Based on WHAT? Movies based on weird sources (like 'The Lego Movie')
In honor of "The Lego Movie," we round up films based on unlikely sources, like "Clue" (board game), "Convoy" (song) and "Mars Attacks!" (trading cards).
Why is there a movie with toy building blocks? Or a few based on self help books? Or on board games, theme park rides and game shows? In honor of "The Lego Movie," we round up other films with weird sources.
Original medium: Book-length narrative poem
Robert Ryan plays a down-on-his luck boxer whose girlfriend (the recently late Audrey Totter) tries to convince him he can win. But he shouldn’t win, because his manager has just bet money on his loss. One of the more fatalistic noirs finds director Robert Wise prowling a deliberately artificial set and amongst the machinations of scheming characters. It’s not literal poetry, like the source by Joseph Moncure March, but it finds a poetry all its own.
Original medium: Song
Granted, it’s a long song: An 18 ½ minute epic by Arlo Guthrie that tells about a Thanksgiving Day feast that led to his nearly getting drafted. The song (and album) was enough of a sensation that it warranted a movie, and by no less than Arthur Penn, hot off his “Bonnie and Clyde” coup. Almost two hours long, it fills out what you perhaps didn’t need to know, makes serious what was once funny/satirical and features Guthrie acting — unfortunately not for the last time. (See also: Sam Peckinpah’s “Convoy” and the film of the sickly anthem “You Light Up My Life.”)
‘The Gong Show Movie’
Original medium: Game show
Chuck Barris, if you’ve never heard, was a weird guy. Left out of the movie “Confessions of a Dangerous Mind” is a factoid only slightly less weird than his claim that he was a government assassin: He co-wrote (with Robert Downey), directed and starred in this hectic, angry comedy, in which a version of himself is beset upon by crazy people who want to be contestants on his show, like a man who blows out candles with farts. It was not a success. Luckily the show returned in 1988, sans Barris.
Original medium: Board games
They said it couldn’t be done, or it shouldn’t be done, because why would you do it? A favorite home game of whodunit became not only a movie, but a fairly overachieving movie, considering the modest source. A game cast (among the best being Tim Curry and Michael McKean) run about a tony manse, doing pratfalls and not terrible approximations of screwball chatter. There are even three different endings, one with one of the finest final lines outside of “Some Like It Hot.” Most importantly, it paved the way for “Battleship.”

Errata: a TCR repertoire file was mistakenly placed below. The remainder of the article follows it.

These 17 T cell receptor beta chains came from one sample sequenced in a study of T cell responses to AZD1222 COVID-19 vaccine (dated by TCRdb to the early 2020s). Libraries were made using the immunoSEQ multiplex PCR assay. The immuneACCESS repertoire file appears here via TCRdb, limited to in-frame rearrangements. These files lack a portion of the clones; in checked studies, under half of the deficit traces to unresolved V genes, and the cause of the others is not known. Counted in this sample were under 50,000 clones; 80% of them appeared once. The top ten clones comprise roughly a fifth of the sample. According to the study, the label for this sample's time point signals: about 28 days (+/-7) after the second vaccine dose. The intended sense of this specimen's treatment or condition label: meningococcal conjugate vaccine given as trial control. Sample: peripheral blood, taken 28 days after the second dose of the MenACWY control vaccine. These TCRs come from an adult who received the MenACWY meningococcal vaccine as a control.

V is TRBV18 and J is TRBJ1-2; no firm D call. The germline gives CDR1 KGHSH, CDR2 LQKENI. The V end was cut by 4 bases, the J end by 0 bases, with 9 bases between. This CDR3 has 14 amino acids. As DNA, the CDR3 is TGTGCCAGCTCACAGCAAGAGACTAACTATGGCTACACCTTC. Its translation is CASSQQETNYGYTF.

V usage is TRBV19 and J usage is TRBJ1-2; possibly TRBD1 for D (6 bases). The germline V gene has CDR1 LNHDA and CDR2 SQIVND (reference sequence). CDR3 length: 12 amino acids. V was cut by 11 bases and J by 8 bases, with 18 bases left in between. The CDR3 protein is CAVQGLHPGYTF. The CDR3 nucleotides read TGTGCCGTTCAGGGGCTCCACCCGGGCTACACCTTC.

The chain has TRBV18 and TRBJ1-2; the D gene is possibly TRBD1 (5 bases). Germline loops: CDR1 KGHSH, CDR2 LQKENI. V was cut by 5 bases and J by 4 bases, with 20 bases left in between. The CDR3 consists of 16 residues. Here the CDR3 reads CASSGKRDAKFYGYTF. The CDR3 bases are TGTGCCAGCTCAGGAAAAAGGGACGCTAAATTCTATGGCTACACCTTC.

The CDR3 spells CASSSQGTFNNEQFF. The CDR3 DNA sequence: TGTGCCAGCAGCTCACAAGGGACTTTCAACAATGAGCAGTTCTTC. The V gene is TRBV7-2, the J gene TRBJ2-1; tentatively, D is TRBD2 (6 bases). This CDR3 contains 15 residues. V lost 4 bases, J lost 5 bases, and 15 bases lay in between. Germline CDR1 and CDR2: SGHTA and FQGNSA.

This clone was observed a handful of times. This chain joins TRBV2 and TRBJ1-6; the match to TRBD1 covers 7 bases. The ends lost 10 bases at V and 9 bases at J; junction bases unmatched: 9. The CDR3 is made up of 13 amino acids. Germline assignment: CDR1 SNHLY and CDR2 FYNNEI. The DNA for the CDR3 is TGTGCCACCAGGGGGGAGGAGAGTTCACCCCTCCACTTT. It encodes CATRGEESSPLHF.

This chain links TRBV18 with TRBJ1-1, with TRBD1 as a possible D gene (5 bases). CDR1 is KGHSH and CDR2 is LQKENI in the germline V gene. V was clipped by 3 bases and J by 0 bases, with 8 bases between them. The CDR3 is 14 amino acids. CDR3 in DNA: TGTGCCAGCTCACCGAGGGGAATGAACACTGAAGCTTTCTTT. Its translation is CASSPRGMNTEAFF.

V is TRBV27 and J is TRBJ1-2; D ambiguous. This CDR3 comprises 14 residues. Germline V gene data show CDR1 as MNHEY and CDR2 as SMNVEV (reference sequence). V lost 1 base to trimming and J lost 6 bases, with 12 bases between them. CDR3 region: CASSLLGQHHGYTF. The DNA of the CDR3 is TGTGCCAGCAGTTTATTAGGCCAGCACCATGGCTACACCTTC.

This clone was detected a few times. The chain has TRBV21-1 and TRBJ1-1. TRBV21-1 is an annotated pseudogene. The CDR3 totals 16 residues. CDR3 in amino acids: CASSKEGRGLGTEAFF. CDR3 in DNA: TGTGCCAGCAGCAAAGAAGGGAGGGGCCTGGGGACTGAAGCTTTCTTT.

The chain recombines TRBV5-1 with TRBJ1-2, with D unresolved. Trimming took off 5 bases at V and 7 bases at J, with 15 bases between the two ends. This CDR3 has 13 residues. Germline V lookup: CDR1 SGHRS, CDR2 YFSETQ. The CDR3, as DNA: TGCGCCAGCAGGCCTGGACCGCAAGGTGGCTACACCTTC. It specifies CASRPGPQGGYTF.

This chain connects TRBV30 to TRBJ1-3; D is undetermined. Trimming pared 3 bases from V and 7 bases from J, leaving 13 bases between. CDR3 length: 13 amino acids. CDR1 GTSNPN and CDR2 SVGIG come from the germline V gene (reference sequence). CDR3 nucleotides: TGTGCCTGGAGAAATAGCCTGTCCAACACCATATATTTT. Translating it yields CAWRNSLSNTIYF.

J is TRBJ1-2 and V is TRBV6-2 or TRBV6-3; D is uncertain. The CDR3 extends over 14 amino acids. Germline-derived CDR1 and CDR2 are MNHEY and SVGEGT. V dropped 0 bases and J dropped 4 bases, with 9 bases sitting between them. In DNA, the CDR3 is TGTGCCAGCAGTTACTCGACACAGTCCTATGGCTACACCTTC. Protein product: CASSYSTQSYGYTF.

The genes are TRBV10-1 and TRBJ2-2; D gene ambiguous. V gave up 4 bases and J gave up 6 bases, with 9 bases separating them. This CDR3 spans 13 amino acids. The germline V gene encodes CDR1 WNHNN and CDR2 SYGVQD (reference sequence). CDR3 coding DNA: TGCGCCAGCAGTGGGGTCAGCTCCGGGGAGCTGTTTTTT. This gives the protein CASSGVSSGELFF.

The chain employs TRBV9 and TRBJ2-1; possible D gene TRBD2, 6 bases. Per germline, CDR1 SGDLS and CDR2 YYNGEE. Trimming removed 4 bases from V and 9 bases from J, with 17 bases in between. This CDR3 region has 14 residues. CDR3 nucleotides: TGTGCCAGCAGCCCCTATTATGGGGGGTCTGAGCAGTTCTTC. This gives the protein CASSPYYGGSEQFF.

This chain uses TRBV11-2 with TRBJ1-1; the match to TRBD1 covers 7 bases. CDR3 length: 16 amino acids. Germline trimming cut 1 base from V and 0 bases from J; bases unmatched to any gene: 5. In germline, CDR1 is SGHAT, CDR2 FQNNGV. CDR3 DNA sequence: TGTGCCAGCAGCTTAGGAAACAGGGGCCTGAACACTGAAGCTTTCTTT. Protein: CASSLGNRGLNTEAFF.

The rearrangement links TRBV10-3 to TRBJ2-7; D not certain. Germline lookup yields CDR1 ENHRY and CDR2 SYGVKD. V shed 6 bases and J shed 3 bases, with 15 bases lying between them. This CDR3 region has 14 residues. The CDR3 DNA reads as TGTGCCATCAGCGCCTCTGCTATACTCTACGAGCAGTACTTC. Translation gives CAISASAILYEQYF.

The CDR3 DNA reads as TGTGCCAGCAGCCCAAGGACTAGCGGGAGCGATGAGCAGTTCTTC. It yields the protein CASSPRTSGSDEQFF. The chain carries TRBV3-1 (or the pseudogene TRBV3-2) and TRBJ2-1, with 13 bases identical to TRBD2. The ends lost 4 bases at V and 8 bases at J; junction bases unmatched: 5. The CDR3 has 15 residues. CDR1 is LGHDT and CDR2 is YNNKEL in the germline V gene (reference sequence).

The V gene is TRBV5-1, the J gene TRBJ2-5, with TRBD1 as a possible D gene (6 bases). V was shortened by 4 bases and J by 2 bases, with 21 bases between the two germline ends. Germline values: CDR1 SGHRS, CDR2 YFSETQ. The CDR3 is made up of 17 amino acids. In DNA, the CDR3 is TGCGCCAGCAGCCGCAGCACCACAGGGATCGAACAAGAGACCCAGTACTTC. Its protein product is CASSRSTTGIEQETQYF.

Original medium: Trading Cards
Cards aren’t recognized as storytelling, but perhaps they should be? Tim Burton’s star-studded invasion pic was based on a series of cards released by Topps in 1962. They told a story, kind of: Each card had a major event (“The Invasion Begins,” and so on) with a number at the bottom. You pieced the story together piecemeal, almost certainly out of order. Burton, of course, followed little of this, instead turning them into a giddy massacre of famous faces wasted buy cackling cartoons.
The ‘Pirates of the Caribbean’ Saga
Years: 2003 — present
Original medium: Theme park ride
The Captain Jack-led series is currently about eleven hours long and counting, with a fifth installment crashing into our lives next year. Credit where credit’s due: That’s a lot of plotting and work considering the base was a five-minute ride with no discernible narrative. Indeed, installment three (“At World’s End”) may be the most complicated single storyline outside of the work of Thomas Pynchon.
Original medium: A very short story
The novels and short stories of Japanese novelist Haruki Murakami spin off dense worlds, sometimes for hundreds and hundreds of pages. He can still cram a lot into only a handful of pages, as he did with this portrait of a lonely man mourning his shopaholic wife, which has enough meat for a 75-minute mood piece.
‘He’s Just Not That Into You’
Original medium: Self-help book
Greg Behrendt and Liz Tuccillo struck a major nerve when they released their book, which told women raised on the comforting lies of romantic comedy films the hard truths about love. So of course it was made into a romantic comedy film that peddles comforting lies. At least it wasn’t as evil as the ensemble piece made of “What to Expect When You’re Expecting.”
‘The Lego Movie’
Original medium: Interlocking toys
The very existence of a movie based on a line of toys that have already, in some cases, been inspired by movies (“Star Wars Lego,” “Star Trek Lego,” surely a forthcoming “Nymphomaniac Lego”) seems like a joke in and of itself. But then filmmakers Phil Lord and Chris Miller (“21 Jump Street”) have cornered the market on turning things that don’t need to be movies into pretty wonderful, hilarious movies.
Year: 2014 (in October)
Original medium: A “spirit board”
Actually, we can’t believe it’s taken this long to make a horror picture out of the silly game where you fool others (or yourself) into thinking ghosts are telling you what to spell to be milked for horror thrills. It’s only been around since 1894, one year before the very birth of cinema. But who are we kidding? This will be moronic. Update: Numerous friends have very politely reminded us that we forgot about "Witchboard," the 1986 Tawny Kitaen horror vehicle that also milks the Ouija board for frights. Ditto "Witchboard 2: The Devil's Doorway," starring Mickey Dolnez's daughter Ami, as well as "Witchboard III: The Possession."
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